Free Abdel Kareem - Redux
Once again are religious institutions confusing themselves with God: instead of seeing that they are part of the problem, they interpret any criticism of the institution as criticism of God. Such confusion, at least in my ears, is blasphemy. The reaction of the authorities, the religious and the state security, is a sign of weakness: they fail to provide the arguments or set good examples, so they resort to power. I´ll remember that next time someone is claiming that Islam does not need a reformation or that its leading scholars are not backwards.
I don´t know why Abdel Karim persist: he must have known what was coming. Whatever his reason, he is facing up to powers who long ago lost any claim of authority. I respect him for that, and I wish him luck.
What you can do to help is to make sure that you and others are not staying quiet.
Abdel Karim Nabil Suleiman, 22, was detained Monday in the Mediterranean city of Alexandria after being summoned for questioning by state security...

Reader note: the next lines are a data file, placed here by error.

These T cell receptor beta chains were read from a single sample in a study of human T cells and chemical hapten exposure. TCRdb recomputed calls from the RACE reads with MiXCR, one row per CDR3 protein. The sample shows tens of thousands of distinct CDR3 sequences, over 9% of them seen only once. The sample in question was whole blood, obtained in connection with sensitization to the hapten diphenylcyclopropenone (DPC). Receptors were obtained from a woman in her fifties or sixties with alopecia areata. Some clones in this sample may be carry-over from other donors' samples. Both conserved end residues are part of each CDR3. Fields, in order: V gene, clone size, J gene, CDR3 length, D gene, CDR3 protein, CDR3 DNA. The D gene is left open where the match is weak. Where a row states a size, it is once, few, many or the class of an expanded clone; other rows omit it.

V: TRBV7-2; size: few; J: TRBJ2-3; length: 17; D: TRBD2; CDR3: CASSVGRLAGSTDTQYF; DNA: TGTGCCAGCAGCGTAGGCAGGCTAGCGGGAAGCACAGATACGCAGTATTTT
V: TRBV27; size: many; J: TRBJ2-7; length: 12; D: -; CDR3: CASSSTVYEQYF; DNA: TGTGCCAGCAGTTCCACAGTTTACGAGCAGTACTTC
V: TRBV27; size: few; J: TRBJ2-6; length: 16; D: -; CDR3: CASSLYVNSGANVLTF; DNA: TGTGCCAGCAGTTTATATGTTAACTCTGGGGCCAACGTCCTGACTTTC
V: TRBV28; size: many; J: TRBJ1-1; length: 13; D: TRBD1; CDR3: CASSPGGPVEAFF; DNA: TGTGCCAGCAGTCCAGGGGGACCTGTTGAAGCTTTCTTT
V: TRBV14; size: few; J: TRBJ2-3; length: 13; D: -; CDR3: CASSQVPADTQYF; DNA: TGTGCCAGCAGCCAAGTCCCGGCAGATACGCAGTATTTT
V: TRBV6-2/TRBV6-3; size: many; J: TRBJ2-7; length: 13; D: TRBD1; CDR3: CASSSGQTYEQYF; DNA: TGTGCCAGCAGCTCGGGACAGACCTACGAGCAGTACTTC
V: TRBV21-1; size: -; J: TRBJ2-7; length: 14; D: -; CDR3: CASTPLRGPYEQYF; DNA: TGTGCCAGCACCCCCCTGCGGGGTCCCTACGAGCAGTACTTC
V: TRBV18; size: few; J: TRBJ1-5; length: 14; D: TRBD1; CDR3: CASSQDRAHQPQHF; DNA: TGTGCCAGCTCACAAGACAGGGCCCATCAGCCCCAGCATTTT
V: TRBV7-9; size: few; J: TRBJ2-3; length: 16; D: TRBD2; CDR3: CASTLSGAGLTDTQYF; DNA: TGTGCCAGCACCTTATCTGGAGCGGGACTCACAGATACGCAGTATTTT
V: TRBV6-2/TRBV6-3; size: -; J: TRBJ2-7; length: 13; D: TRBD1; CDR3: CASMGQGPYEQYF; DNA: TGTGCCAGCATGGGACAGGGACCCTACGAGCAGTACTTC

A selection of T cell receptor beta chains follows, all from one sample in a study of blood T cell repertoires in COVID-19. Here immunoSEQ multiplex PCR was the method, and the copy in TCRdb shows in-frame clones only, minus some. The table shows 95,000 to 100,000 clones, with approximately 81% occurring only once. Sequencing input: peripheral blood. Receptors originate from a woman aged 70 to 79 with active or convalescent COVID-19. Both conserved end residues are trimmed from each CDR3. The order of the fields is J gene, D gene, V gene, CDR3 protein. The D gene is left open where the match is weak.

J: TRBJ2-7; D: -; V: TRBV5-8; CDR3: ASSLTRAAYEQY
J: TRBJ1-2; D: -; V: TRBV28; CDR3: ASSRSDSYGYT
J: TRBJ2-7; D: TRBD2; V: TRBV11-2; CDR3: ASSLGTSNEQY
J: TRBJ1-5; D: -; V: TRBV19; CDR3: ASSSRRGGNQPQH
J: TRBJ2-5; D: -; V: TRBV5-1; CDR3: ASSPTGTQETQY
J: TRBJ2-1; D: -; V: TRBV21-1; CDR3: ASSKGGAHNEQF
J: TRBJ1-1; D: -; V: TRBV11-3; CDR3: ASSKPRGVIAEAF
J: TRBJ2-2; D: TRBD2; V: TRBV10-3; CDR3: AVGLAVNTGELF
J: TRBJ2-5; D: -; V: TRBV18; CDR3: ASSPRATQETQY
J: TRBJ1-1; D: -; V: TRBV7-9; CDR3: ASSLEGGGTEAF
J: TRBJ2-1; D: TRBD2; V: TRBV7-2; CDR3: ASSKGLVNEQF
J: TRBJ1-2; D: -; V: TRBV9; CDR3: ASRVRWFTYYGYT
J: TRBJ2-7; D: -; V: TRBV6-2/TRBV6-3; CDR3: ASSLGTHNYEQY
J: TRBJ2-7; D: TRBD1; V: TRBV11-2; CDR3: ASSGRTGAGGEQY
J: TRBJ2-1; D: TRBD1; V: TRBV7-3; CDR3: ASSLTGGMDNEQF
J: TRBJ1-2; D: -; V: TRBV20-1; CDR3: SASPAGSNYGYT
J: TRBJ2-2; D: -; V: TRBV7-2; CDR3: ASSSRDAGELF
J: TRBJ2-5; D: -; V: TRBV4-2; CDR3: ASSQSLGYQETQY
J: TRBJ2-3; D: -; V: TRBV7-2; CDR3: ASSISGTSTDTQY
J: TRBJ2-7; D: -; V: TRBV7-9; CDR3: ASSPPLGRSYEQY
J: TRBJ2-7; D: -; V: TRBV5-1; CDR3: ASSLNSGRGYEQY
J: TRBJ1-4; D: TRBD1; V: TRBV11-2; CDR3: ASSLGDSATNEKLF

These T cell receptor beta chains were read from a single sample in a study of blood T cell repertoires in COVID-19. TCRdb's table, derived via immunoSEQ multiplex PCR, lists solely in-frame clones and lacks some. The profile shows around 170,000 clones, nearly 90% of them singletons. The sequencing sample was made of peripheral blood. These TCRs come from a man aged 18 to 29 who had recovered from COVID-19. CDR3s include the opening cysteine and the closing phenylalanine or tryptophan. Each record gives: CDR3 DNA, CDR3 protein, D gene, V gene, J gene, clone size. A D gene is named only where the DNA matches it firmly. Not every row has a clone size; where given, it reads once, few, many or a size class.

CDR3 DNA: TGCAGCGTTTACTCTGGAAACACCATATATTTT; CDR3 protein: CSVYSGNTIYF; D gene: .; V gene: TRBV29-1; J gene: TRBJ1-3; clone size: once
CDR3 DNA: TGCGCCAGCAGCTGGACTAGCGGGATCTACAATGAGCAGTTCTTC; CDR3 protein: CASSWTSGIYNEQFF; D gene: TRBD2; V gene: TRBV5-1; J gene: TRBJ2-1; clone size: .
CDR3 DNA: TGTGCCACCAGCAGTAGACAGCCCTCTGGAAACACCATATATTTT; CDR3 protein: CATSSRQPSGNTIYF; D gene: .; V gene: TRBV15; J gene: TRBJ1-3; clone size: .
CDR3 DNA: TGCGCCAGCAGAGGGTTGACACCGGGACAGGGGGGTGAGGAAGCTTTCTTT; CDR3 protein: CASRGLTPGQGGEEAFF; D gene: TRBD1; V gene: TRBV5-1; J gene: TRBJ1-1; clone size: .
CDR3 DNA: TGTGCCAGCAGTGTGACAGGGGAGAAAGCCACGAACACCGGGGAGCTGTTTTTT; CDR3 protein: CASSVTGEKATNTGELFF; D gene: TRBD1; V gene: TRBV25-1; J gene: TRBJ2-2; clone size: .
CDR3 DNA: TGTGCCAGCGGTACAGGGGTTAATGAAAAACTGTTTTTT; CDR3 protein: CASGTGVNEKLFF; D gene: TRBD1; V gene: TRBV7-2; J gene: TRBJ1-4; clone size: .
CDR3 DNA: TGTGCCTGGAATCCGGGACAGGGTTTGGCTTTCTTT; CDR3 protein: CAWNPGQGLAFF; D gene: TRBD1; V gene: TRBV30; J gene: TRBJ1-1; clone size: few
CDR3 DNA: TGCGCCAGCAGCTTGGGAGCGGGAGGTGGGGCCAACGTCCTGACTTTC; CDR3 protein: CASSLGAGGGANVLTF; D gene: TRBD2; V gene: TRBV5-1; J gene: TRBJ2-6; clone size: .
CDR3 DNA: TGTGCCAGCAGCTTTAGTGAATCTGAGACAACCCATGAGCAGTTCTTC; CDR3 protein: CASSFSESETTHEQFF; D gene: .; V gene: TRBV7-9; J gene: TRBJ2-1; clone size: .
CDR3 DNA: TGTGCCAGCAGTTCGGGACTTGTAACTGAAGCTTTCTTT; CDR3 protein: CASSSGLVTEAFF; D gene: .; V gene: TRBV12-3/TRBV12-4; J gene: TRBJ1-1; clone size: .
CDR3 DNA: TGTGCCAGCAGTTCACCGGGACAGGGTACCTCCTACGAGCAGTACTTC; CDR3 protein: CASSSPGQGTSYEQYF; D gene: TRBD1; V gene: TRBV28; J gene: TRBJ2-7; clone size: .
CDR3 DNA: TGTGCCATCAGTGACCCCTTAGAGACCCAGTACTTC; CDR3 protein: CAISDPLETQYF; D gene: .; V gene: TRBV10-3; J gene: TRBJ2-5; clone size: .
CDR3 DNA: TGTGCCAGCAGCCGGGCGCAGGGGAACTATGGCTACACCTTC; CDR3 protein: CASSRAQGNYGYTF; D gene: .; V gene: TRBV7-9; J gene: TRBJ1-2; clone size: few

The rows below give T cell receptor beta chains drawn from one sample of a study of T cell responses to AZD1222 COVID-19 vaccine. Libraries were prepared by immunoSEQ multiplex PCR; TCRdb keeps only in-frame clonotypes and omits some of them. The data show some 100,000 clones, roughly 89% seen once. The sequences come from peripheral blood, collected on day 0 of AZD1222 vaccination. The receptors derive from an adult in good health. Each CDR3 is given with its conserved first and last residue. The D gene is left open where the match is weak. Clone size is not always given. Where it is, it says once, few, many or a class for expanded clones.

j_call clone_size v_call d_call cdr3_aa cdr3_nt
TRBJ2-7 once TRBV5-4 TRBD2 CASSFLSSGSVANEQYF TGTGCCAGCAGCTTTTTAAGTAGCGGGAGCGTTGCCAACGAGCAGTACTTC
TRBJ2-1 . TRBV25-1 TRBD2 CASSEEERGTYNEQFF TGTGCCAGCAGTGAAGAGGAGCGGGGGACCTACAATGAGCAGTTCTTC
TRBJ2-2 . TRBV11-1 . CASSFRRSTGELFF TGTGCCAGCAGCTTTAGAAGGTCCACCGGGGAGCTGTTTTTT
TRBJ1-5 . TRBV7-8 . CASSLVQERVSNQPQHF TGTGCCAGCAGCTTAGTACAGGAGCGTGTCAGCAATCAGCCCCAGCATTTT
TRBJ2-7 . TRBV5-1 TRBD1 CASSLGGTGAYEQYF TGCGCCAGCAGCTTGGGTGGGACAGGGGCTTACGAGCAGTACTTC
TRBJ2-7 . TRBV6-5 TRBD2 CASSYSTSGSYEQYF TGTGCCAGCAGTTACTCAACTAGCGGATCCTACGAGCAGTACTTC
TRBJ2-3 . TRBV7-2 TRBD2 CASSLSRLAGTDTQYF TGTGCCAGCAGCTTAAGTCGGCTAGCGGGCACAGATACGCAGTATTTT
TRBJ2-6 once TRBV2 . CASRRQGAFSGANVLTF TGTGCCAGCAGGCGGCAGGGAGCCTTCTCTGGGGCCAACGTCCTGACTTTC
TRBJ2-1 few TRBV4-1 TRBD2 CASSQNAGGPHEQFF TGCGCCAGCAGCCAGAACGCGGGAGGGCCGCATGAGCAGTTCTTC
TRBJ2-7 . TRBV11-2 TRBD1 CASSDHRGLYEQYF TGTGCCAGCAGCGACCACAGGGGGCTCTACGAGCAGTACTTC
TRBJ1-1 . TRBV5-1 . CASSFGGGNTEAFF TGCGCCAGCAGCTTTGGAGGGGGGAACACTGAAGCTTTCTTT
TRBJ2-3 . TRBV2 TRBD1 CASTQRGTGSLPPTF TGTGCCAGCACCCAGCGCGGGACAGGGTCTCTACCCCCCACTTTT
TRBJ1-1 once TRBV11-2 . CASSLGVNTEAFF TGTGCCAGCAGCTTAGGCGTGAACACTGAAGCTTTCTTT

...the blogger lashed out at Al Azhar University - the highest seat of Sunni Islamic learning in the region - from which he was expelled earlier this year.
... "I say to Al Azhar and its university and its professors and preachers who stand against anyone who thinks differently to them: 'You are destined for the rubbish bin of history, where you will find no one to cry for you, and your regime will end like others have'," he went on.
The blogger was already arrested in October 2005 after posting a vitriolic comment condemning the Muslim reaction to a Coptic Christian play that sparked violent clashes after some Muslims deemed it offensive to their religion.
The arrest took place on the same day that Paris-based international media watchdog Reporters Without Borders published a new list of 13 countries that it describes as "enemies of the Internet."
"Many bloggers were harassed and imprisoned this year in Egypt, so it has been added to the roll of shame reserved for countries that systematically violate online free expression," the group said.
"President Hosni Mubarak, who has been in power since 1981, displays an extremely disturbing authoritarianism as regards the Internet," the watchdog said, listing a number of recent cases in which bloggers were harassed. ...
Middle East Times: Egypt arrests blogger who criticized Al Azhar, by Jailan Zayan, AFP November 8, 2006
My Previous post today.
Previous posts about Kareem.